Dubai’s DWC is waiting in the wings
08 / 05 / 2019
Dubai World Central DWC
Aircraft operations at Dubai International Airport (DXB) are a little quiet at the moment as one of Middle East mega-hub’s two runways is closed for resurfacing.
Some airlines have scaled down their DXB flight schedule during the 45 day runway closure, others are operating fewer flights with larger aircraft and some are making a temporary switch to Al Maktoum International Airport, more commonly referred to as Dubai World Central (DWC).
DWC, surrounded by a growing logistics cluster of warehousing and offices, opened as a cargo hub for freighter flights in 2010 and then saw some passenger operations check-in three years later. Emirates moved over its entire freighter operation in 2014.
Located 70 km south of DXB and 37 km from the flagship Jebel Ali container port, DWC is a Middle East airport in waiting but already dnata is handling 200,000 tonnes of cargo per anuum (2018) at DWC, compared with 600,000 tonnes for DXB. Those figures do not include Emirates SkyCargo volumes.
Bernd Struck, senior vice president – UAE cargo and DWC airline services at Dubai based ground handler dnata, speaking before the runway closure, said that some airlines may choose not to make a temporary switch to DWC, preferring to stay at DXB and scale back services at time of lower demand, as the Ramadan religious festival takes place during May and June.
Any surge in passenger traffic at DWC will be temporary as a result, but even if the original growth strategy and timeframe for Dubai’s second hub was altered by economic downturns and airline alliances, the overall objective remains.
The original plan was to relocate the entire Emirates operation, passenger and cargo, to DWC, along with a number of other major carriers.
Says Struck: “In between, a number of things happened which affected the long term plan. In 2008 we had the global financial crisis which had a tremendous effect on the UAE and the Dubai economy especially.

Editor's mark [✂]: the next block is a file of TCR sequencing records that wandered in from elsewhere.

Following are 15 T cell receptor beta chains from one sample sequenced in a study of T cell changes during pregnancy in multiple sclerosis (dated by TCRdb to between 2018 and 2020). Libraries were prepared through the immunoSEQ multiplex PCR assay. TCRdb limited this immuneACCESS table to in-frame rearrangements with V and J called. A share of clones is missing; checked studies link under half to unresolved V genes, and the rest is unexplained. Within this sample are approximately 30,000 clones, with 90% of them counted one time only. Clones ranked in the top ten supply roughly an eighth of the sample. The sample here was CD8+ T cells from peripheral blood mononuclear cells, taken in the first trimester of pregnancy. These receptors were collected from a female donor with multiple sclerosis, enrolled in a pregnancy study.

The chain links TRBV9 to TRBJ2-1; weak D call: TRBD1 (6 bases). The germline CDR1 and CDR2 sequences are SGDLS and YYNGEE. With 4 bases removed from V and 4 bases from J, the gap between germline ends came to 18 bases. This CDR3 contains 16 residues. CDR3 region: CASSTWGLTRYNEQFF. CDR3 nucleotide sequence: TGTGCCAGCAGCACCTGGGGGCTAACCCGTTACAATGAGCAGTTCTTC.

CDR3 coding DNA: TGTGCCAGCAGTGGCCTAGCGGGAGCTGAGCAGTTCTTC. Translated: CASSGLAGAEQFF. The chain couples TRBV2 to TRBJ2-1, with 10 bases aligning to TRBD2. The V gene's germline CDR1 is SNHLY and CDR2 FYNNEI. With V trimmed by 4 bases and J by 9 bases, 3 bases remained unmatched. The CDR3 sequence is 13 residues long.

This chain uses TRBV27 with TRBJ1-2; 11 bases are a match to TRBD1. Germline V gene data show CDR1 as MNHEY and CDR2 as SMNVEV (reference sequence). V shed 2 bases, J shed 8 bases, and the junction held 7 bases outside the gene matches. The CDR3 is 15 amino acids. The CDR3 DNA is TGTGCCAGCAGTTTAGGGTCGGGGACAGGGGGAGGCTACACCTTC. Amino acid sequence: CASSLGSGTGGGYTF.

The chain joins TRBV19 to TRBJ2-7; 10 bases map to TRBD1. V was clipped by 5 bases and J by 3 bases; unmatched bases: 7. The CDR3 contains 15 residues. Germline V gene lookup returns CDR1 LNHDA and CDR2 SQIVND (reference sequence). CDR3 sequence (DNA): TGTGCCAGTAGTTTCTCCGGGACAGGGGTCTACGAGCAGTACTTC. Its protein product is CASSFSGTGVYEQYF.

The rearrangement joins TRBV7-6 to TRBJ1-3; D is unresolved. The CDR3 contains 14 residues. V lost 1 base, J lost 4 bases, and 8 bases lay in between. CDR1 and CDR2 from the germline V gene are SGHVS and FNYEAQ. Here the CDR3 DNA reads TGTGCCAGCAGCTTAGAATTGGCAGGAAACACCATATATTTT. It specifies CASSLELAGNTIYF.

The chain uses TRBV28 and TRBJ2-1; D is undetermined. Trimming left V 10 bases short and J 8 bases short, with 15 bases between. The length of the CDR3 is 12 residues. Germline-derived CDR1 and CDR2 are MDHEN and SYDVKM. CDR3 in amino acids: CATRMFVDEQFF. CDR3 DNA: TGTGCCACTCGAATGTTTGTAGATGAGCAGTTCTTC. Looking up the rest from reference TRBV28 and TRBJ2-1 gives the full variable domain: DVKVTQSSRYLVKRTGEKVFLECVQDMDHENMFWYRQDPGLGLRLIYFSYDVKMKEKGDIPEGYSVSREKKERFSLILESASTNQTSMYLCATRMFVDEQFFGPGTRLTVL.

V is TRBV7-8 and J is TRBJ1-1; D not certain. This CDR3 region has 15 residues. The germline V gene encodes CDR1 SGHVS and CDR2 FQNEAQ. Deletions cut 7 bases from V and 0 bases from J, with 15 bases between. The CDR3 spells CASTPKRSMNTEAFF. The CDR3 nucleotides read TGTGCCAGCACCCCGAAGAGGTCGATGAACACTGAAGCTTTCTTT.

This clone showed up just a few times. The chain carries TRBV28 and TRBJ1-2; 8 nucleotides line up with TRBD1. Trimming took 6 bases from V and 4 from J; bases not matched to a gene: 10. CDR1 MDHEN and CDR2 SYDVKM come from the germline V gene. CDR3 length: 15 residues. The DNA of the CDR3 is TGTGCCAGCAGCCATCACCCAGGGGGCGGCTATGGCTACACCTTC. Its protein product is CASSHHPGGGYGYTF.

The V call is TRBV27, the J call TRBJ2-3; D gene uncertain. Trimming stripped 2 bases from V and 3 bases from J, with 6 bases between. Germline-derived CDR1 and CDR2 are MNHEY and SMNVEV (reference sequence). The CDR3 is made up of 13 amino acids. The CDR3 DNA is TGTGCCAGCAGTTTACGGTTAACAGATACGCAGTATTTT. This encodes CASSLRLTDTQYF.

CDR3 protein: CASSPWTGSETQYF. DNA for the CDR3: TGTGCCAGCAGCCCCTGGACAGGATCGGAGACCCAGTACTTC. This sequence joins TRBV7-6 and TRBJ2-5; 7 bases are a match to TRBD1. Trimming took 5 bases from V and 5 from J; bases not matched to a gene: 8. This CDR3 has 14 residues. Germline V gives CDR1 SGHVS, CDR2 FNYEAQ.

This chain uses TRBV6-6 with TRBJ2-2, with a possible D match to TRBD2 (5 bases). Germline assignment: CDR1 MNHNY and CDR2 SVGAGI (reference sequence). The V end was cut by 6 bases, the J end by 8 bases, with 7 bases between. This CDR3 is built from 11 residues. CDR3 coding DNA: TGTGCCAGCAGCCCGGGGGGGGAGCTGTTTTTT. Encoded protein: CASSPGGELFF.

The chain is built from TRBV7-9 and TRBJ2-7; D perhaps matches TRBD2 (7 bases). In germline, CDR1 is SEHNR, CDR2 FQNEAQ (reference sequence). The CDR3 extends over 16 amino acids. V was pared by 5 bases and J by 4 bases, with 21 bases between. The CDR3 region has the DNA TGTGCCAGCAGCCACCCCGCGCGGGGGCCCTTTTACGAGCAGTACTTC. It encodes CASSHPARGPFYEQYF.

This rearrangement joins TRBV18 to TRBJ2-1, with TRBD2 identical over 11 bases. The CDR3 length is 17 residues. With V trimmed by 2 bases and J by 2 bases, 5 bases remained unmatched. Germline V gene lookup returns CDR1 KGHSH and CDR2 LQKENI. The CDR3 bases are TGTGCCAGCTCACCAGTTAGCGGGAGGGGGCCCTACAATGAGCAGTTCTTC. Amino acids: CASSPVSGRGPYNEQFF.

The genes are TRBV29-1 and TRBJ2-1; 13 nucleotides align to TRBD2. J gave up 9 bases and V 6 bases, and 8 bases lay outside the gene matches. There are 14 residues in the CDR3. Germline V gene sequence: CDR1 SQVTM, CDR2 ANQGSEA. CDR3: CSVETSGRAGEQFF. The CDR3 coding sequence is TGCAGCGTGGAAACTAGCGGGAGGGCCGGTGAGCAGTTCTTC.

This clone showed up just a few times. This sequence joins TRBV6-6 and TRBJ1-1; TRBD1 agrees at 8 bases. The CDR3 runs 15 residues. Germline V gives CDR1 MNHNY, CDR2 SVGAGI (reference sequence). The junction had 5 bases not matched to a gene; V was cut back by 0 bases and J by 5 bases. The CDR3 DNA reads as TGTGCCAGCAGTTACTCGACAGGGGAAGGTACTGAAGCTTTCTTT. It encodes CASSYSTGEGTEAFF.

“But since then the local economy has built up again nicely and Emirates purchased a number of A380s in order to make efficient use of DXB with that super large aircraft.
“And flydubai [a low cost government-owned airline] entered the arena ten years ago and changed the overall offering of Dubai’s air industry, quite substantially.”
Dubai is an established tourist spot in its own right, while Emirates’ hub and spoke global network is successful for both passenger and airfreight connections.
The plan for DWC, currently single runway, envisages five runways at some later date, and the second will be built when needed, but Struck makes the point that the cost of any future investment needs to be considered in a different light to that of the early 2000s.
“The cost of the new airport [DWC] has so far been estimated at around of $36bn, a substantial amount of money, and that includes capacity until 2030. With further investments, down the line. But is that the right thing to do at this time?”
Struck agrees with the approach of Dubai Airport, which manages the operations at both DXB and DWC, that having opened Terminal 3 at DXB in 2008 “it does not make sense after ten years to dump that capacity”.
Dubai Airports and dnata are already implementing new technology and processes to squeeze out every bit of extra capacity at DXB, a global hub whose footprint has no room for expansion.
Says Struck: “With that in mind, it makes a lot of sense that Dubai is now concentrating a little more on extending the life of DXB before undertaking further expansion.”